Who Are all The People in the Credits
You know that part of a movie where it is over but you are sitting and waiting for the after credits scene to start? As you are sitting there have you ever read the titles and wonder who are all the people in the credits and what do they do?
The jobs might vary a bit from film to film, or for lower budget films the roles might be combined. So, here are the people in the credits and what they do.
- Producer – This is the person who is ultimately responsible for making sure a film gets made. They will work with the writer on selecting the script, hiring, raising money and distribution. The producer is the one who champions the film from beginning to the end.
- Co-Producer – Shares producer responsibilities with other producers. For example, one producer might focus on the finances of the film while the other focuses on the creative aspects.
- Executive producer – This is the money person. They will usually secure at least 25% of the financing, which is why you will often see multiple listed in the credits. They are also often responsible for watching over the production to make sure the movie is within budget and being made the way the studio wants. Or, the title may be given as a symbolic gesture to someone associated with the film. Therefore, you will often see big names such as Steven Spielberg or J.J. Abrams listed even though they had nothing to do with the actual making of the film.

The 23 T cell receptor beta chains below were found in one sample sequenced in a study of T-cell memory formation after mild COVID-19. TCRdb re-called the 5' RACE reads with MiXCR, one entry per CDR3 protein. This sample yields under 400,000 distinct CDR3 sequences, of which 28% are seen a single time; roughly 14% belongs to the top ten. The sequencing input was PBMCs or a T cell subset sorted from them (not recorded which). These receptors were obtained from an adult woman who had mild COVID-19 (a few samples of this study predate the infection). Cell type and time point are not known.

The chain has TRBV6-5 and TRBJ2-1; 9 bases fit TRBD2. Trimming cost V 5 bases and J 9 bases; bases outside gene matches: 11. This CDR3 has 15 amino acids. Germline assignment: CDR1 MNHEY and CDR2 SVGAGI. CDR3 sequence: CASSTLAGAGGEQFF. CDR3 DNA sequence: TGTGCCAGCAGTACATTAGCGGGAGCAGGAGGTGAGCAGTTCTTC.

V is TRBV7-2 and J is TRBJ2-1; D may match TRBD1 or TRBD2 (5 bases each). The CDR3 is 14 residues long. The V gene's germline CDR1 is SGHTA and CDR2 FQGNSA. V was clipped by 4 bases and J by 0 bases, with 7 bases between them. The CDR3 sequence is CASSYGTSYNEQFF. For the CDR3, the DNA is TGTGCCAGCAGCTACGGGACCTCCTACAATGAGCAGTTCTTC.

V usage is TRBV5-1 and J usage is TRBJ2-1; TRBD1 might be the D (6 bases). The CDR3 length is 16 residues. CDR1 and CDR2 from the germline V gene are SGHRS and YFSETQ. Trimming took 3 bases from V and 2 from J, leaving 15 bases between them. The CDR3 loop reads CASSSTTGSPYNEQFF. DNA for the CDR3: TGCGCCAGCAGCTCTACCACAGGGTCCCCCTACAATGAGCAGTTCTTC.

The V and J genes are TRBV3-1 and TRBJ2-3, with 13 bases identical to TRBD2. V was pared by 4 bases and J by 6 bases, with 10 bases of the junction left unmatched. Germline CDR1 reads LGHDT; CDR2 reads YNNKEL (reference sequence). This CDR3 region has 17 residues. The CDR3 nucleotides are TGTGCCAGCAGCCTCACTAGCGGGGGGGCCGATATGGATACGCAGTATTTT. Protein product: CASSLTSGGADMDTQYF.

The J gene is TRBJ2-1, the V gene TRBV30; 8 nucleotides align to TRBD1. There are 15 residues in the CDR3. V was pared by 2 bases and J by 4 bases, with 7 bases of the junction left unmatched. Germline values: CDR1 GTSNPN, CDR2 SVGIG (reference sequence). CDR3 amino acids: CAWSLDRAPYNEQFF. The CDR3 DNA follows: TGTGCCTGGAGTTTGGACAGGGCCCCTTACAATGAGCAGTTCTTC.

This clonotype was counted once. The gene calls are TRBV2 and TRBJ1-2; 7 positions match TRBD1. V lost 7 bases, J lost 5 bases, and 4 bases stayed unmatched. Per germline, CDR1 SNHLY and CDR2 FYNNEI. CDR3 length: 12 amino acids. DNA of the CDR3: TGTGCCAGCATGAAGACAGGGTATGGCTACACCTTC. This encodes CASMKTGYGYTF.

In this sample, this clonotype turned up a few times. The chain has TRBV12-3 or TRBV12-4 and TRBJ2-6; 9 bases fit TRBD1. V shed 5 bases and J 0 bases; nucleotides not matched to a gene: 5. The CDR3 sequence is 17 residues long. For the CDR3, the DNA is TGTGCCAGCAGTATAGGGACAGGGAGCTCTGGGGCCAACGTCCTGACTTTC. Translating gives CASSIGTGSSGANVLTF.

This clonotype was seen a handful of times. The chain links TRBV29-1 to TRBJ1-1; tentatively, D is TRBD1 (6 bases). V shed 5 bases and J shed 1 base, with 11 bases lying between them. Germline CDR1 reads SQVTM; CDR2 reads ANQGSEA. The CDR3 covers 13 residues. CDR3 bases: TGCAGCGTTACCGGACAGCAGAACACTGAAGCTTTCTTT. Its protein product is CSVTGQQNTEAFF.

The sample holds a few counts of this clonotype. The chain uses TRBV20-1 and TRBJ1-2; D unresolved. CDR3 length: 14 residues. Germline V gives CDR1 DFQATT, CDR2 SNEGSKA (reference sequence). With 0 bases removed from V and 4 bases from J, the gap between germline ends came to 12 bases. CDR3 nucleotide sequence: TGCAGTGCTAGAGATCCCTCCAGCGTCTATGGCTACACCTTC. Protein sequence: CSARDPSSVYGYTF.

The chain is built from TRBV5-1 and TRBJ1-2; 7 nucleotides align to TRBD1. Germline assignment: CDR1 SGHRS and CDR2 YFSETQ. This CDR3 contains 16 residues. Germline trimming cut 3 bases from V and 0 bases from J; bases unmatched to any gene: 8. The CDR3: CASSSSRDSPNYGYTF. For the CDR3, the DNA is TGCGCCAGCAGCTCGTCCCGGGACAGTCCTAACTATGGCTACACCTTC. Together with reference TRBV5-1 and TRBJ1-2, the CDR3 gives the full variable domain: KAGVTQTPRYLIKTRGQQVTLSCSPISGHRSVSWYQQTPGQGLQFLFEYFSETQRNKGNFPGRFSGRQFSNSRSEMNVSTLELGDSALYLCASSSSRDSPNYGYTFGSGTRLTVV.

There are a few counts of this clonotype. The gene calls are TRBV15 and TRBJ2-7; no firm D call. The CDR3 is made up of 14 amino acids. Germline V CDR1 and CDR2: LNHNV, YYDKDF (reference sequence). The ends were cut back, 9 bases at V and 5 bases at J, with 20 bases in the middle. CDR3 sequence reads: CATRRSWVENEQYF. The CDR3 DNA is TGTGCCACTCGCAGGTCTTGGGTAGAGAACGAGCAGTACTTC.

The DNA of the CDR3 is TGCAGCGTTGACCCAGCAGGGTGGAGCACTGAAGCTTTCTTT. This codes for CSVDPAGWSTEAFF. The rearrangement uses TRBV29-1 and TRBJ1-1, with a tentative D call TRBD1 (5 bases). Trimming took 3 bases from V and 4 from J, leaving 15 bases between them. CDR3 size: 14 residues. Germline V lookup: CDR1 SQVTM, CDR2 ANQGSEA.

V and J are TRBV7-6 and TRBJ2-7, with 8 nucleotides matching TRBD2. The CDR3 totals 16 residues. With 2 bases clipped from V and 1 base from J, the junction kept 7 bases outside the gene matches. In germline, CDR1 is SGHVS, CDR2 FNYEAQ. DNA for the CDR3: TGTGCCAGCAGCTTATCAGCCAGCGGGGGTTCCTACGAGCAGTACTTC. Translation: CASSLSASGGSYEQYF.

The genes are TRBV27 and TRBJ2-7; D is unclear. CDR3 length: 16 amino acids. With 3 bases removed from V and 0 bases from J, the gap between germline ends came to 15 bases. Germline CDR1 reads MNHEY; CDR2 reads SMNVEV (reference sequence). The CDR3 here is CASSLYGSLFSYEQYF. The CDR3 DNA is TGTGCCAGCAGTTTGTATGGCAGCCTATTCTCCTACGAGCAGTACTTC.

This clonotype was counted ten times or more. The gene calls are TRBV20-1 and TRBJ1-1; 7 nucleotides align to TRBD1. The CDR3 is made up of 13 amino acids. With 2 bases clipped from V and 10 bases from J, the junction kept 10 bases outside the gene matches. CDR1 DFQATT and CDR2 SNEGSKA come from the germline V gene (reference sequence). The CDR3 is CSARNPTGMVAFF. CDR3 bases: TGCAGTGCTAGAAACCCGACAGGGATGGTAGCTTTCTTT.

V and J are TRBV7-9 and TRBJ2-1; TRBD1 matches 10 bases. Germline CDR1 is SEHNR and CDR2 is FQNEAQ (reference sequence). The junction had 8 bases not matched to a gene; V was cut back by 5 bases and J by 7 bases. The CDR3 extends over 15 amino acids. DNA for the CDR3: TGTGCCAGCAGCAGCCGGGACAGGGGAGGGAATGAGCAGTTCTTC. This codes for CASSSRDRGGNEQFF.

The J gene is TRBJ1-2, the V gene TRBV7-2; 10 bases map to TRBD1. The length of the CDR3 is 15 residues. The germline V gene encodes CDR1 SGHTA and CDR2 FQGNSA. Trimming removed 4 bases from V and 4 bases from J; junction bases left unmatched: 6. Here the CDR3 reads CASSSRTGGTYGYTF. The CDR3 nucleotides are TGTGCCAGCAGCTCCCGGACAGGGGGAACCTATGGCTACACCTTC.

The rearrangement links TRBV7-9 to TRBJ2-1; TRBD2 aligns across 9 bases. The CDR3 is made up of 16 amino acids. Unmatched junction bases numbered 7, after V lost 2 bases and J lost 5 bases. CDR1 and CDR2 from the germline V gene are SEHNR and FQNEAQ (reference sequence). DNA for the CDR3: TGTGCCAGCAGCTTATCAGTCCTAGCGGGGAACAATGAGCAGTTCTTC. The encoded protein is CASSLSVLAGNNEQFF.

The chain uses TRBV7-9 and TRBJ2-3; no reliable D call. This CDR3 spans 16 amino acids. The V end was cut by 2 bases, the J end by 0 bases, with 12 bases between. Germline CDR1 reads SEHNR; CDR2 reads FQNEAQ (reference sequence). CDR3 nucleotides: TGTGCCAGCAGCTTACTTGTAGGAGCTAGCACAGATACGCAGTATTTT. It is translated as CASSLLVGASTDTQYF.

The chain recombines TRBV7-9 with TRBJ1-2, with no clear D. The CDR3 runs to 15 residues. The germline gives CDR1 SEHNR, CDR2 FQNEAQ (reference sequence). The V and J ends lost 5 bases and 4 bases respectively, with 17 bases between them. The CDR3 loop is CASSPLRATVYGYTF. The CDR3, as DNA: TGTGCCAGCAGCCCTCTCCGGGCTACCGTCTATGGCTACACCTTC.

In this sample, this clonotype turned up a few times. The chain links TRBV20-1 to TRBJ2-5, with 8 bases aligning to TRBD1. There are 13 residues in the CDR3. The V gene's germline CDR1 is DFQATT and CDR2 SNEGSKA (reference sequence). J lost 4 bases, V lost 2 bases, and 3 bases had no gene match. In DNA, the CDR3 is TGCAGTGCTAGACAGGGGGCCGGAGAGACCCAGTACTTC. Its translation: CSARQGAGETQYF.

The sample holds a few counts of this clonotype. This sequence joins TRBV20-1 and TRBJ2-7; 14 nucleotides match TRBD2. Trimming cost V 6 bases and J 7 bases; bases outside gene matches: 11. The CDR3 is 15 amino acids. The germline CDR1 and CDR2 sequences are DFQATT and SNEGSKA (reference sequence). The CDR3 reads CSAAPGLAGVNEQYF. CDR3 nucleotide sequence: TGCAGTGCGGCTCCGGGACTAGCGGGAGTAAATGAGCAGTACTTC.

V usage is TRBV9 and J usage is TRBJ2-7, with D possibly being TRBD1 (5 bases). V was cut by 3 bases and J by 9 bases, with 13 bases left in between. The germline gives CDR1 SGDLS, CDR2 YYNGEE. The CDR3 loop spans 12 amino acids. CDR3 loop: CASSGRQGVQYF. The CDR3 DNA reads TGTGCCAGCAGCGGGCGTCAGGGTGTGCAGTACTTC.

- Associate Producer – Similar to the producer this person manages the creative of business aspects of the production. The associate producer will often work more closely with the executive producer.
- Assistant Producer – Works on tasks assigned by the producers.
- Line Producer – Responsible for overseeing the budget and day-to-day activities during filming. The line producer will usually handle any issues that arise during the production and make sure finances are being spent accordingly to budget during the shoot.
- Unite Production Manager or Production Manager – overseas the day-to-day operations of the film.
- Production Office Coordinator – Handles details of the production staff. This is the person who coordinates the production team.
- Assistant Production Office Coordinator – Assists the production office coordinator.
- Associate Producers – Given at discretion of the producer. This will often show as producers as well. More or less what you bribe people with if you need something from them for the film.
- Production Assistance or Set Production Assistant – do a lot of the work the others don’t want to do. Provide transportation and get coffee for example.